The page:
Sunday, 10 April 2016

International Space Station (ISS) followed by Dragon spacecraft (CRS-8)

The history in space exploration is being written everyday, two days ago another success was achieved. Most likely everyone meet the news here or there, SpaceX successfully landed the first stage of the Falcon rocket onto a floating platform. 

We rarely see from London, if a cargo ship begins its hot pursuit to catch up with ISS. Well not this time ;)
I do image ISS from time to time, first I used a SW 200/1000 newtonian scope with a Canon 600D, then a SW Skymax 90/1250 maksutov and now a 127 maksutov teamed up with a Zwo ASI 120MC planetary camera. It is giving me a bit of a hard time as I struggle to find good settings with an ASI camera.

Setup is ready, wonderful sunset at the background
Anyway I went to a nearby open park to gain some more experience on how to capture ISS, every attempt gives me further reference points, what gain and shutter I should use. I knew Dragon might be visible, but probably only for the camera lens, not to my eyes.

So did my setup, waited for ISS to appear and began shooting my video. Below here is my best shot if the station, panels are reflecting a little amount of light, mainly the truss, the coolers, Columbus and Kibo labs, Zvezda, Zarya and Unity and Destiny parts are visible.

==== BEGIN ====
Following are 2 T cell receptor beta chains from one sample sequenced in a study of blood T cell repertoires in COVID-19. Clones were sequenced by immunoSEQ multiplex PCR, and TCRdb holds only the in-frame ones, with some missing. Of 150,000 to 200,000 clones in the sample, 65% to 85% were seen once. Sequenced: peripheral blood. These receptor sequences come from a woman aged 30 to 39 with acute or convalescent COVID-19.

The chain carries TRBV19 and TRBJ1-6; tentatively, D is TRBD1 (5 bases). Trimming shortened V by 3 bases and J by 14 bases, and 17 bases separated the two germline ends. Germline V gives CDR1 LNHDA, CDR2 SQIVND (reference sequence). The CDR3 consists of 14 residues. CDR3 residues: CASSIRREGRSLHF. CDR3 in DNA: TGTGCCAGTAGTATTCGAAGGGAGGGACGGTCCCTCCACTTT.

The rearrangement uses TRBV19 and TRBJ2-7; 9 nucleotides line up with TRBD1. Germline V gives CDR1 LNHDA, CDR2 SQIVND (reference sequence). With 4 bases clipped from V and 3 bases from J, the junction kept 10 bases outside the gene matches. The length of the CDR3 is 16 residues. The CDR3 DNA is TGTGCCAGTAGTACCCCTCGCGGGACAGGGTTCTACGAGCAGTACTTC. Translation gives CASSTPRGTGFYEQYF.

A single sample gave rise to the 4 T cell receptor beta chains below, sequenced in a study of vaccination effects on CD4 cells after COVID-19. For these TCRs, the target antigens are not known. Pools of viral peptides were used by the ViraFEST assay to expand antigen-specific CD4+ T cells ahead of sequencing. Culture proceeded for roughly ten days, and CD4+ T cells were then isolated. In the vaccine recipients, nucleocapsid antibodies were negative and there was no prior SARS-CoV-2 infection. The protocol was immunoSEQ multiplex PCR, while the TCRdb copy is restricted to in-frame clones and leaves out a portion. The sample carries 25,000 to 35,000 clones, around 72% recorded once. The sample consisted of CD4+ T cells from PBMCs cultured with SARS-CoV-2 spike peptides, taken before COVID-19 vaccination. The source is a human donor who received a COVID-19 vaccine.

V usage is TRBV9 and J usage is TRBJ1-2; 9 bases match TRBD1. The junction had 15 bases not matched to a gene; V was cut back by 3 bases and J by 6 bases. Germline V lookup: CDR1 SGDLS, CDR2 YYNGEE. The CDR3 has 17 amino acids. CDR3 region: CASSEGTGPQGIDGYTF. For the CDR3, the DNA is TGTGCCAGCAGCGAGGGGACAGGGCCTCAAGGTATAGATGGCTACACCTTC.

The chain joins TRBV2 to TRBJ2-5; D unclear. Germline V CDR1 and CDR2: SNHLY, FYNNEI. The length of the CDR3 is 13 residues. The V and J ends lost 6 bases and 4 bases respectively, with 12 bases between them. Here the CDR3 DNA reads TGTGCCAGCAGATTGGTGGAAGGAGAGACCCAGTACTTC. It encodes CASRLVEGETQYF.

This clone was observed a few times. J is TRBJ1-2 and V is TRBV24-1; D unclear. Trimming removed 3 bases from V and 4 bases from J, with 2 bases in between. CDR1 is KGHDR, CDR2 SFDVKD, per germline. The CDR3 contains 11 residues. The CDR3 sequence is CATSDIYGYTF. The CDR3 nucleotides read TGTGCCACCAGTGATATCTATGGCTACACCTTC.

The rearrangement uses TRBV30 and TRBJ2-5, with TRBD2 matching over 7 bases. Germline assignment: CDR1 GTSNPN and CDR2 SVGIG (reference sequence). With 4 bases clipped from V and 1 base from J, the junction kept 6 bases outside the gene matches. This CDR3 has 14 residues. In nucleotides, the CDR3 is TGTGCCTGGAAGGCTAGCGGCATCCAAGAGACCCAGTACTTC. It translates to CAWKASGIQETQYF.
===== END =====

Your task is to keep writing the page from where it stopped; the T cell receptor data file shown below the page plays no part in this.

International Space Station (ISS)

I kept my 600D clicking (with a Samyang 8mm fisheye lens on it) whilst I was busy with the ISS close up. I knew (from website) that Dragon will follow ISS within about a minute gap behind. But honestly I did not expect it to get as bright as it was.

ISS, Drgaon, Jupiter and Moon

So I stopped recording ISS, quicky set gain higher and started pointing my scope toward the Dragon spacecraft. I didn't know what to expect, I've never attempted to image such a small object travelling quite quickly. Here are the best two frames, One looks spherical (on the left) - similar to the front end of the cargo ship. But still pretty unsure what part of it is illuminated, sadly the solar panels remained hidden. I was hoping that at least those will be illuminated, which could make the identification a lot easier for sure. 

Dragon (CRS-8) cargo supply spacecraft

Courtesy of  SpaceX

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